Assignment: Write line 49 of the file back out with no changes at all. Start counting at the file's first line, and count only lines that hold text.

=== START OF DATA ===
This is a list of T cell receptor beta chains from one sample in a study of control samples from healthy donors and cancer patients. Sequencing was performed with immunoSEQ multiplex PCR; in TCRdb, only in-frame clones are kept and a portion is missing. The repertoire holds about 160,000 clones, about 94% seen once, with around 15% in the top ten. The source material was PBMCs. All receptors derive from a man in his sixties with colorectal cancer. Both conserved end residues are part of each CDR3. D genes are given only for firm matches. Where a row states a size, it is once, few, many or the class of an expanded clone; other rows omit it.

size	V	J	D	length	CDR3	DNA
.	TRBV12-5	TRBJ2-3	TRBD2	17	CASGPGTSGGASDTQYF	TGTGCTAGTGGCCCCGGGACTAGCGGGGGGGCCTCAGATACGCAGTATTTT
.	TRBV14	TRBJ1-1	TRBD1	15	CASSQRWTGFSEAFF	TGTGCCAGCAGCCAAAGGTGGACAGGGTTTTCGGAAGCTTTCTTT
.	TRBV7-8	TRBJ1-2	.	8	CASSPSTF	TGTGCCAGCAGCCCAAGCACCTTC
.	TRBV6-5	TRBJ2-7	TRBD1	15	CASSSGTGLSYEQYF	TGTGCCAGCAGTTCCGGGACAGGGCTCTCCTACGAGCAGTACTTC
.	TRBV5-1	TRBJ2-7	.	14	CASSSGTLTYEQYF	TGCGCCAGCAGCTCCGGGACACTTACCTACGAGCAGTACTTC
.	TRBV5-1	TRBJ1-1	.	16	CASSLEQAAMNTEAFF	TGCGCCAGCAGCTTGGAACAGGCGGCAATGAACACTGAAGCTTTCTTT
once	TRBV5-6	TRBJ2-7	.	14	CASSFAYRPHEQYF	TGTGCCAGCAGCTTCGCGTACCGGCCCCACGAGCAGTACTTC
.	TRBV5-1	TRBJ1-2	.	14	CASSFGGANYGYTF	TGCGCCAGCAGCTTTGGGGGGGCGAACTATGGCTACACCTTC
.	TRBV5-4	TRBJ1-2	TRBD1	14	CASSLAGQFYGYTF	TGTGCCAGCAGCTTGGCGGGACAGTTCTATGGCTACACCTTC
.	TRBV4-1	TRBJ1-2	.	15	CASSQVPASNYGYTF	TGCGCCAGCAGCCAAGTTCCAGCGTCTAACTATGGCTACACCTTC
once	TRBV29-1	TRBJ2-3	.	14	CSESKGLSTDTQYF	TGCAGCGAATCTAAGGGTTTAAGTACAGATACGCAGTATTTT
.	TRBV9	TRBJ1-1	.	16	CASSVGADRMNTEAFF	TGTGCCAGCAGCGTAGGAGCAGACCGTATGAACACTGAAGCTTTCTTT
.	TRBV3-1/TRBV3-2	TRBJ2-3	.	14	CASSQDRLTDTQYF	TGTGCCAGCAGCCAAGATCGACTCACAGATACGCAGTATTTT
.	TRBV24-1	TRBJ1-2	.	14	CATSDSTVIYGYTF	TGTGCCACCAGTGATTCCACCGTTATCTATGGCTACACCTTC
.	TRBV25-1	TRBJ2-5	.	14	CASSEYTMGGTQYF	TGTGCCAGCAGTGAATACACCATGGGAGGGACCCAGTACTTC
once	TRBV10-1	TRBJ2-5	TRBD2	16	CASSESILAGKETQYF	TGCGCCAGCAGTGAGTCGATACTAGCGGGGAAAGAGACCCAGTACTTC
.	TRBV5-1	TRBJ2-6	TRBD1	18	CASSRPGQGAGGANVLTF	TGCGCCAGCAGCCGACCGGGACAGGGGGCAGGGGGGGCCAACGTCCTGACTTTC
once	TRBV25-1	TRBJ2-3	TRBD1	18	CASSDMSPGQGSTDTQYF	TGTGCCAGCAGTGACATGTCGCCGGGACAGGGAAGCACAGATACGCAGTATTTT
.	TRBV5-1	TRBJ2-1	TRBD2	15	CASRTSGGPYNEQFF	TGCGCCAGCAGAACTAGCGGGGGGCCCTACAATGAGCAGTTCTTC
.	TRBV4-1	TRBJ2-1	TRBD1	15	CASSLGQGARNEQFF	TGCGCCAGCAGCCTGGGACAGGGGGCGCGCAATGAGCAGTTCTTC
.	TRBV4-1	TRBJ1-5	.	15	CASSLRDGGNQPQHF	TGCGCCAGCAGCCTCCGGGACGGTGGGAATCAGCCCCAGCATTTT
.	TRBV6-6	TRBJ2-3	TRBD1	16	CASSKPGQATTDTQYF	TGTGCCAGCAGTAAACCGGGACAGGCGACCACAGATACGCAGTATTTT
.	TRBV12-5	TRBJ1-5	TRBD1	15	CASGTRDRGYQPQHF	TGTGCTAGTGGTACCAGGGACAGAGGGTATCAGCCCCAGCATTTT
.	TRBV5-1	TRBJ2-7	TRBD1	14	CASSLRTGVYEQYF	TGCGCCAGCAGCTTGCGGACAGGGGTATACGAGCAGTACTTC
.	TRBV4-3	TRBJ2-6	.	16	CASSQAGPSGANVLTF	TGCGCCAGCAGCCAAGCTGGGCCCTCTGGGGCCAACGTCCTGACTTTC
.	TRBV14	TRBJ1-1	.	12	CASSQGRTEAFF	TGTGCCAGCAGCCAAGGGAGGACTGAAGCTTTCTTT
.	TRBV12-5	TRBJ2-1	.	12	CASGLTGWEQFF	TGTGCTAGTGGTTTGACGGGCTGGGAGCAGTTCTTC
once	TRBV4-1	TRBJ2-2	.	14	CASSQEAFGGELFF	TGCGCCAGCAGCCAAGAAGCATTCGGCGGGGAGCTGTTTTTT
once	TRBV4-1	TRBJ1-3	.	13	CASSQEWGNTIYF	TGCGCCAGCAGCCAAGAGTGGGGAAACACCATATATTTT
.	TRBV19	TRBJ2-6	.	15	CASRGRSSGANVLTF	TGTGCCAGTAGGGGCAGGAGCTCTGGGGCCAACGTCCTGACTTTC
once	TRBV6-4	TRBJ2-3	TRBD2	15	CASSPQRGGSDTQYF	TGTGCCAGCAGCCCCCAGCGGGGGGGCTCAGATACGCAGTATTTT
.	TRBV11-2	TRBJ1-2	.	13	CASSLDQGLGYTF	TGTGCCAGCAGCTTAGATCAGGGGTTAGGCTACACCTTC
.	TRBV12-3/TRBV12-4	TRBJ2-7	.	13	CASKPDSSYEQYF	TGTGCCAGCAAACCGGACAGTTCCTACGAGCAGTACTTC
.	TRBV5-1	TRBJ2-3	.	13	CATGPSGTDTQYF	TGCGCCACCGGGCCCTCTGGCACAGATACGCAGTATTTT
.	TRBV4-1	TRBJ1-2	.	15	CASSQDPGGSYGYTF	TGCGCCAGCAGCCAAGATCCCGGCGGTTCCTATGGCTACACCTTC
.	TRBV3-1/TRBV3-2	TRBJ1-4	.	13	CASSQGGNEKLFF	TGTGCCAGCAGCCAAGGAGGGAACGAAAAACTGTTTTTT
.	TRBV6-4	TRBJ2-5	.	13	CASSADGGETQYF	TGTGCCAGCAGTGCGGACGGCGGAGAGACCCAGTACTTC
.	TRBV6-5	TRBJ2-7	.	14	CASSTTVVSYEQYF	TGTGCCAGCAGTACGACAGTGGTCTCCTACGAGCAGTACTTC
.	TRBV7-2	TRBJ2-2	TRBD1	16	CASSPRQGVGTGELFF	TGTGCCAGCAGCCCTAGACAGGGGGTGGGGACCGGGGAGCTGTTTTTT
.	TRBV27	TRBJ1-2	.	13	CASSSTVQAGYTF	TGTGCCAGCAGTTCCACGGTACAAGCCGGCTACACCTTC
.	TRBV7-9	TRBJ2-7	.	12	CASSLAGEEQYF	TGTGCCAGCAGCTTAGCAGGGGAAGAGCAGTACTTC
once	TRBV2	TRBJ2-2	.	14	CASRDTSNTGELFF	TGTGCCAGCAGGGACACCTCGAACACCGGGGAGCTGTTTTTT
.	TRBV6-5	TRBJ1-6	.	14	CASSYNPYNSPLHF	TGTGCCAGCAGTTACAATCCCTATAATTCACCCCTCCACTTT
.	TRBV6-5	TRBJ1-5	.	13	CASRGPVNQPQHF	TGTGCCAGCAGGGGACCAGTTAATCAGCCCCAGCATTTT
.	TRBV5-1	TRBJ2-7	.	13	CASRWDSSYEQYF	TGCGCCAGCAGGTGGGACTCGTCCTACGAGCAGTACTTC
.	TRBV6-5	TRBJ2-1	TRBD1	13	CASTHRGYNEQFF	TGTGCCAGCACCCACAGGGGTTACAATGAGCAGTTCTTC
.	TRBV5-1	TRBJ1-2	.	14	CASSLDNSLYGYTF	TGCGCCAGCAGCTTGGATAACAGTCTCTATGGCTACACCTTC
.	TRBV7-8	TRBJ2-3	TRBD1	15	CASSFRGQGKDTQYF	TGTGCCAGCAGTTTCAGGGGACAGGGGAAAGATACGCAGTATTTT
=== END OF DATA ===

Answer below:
.	TRBV5-1	TRBJ1-2	.	14	CASSLDNSLYGYTF	TGCGCCAGCAGCTTGGATAACAGTCTCTATGGCTACACCTTC